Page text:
Columbia County children next year will start public school a day earlier than this year, and the school term will end five days later than this years calendar.
There are only 180 days in a school year, as mandated by the state of Georgia. So the earlier start and later end doesnt mean the school year is longer. It just means those 180 days are spread over a longer time, with more days off in between.
So, is the proposed calendar a good idea or a bad idea?
Parents may want to voice their opinion. Unfortunately, they havent been given that option. And thats definitely a bad idea.
Engaging the countys teachers of the year as a system-wide committee charged with setting up next years school calendar was a good idea. Getting input from the best and the brightest teachers from every school produced a solid set of recommendations.
Taking the next step of presenting those plans to all educators in a poll was a good idea, too. The surveys results provide a broader perspective on the calendar questions, and give a temperature reading of how different school levels view scheduling priorities. (Elementary- and middle-school teachers like breaking the year into shorter segments; high school educators prefer fewer interruptions.)
After those two steps, the school board reviewed the 2003-2004 calendar proposal, and approved it on a 4-1 vote. Trustee Lee Muns opposes the calendar, in part, because parents werent part of the review process.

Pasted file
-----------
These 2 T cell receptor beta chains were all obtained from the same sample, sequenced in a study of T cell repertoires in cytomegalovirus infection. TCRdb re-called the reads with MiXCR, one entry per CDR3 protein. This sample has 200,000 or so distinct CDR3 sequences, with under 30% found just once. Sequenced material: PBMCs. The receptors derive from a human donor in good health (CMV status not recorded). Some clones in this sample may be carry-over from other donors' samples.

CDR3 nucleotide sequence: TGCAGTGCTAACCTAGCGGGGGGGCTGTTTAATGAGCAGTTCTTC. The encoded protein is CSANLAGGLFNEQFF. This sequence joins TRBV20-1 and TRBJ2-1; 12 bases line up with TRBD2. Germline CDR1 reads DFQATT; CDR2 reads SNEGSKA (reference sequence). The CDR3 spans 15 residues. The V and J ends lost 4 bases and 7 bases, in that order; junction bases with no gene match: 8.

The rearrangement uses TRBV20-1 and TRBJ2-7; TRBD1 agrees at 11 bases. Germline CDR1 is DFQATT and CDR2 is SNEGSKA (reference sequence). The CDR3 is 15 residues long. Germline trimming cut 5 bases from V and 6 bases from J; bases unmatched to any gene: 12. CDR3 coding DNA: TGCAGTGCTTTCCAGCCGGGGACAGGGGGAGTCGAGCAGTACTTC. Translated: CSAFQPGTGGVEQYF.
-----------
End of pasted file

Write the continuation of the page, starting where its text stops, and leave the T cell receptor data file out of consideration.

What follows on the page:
Muns asks: Why no input from parents? Good question. Is parental input messy and cumbersome, cluttering up the decision-making process like too many cooks in the kitchen?
Maybe so. But somebody has to eat whats cooked - and parents arent even being shown a menu.
Look: We certainly sympathize with school officials. It sometimes seems that public forums only draw out loudmouths and nutjobs looking for a soapbox. And its pretty clear that school officials do a good job of working through this sort of system-wide planning with big-picture fairness and impartiality - something individual parents are rarely able to do.
Still, such fundamentally important issues as school attendance zones and calendar changes ought to get a fair shake in front of parents before school trustees whack a rubber stamp on them.
Who knows: Those moms and dads just may have some good ideas, too.
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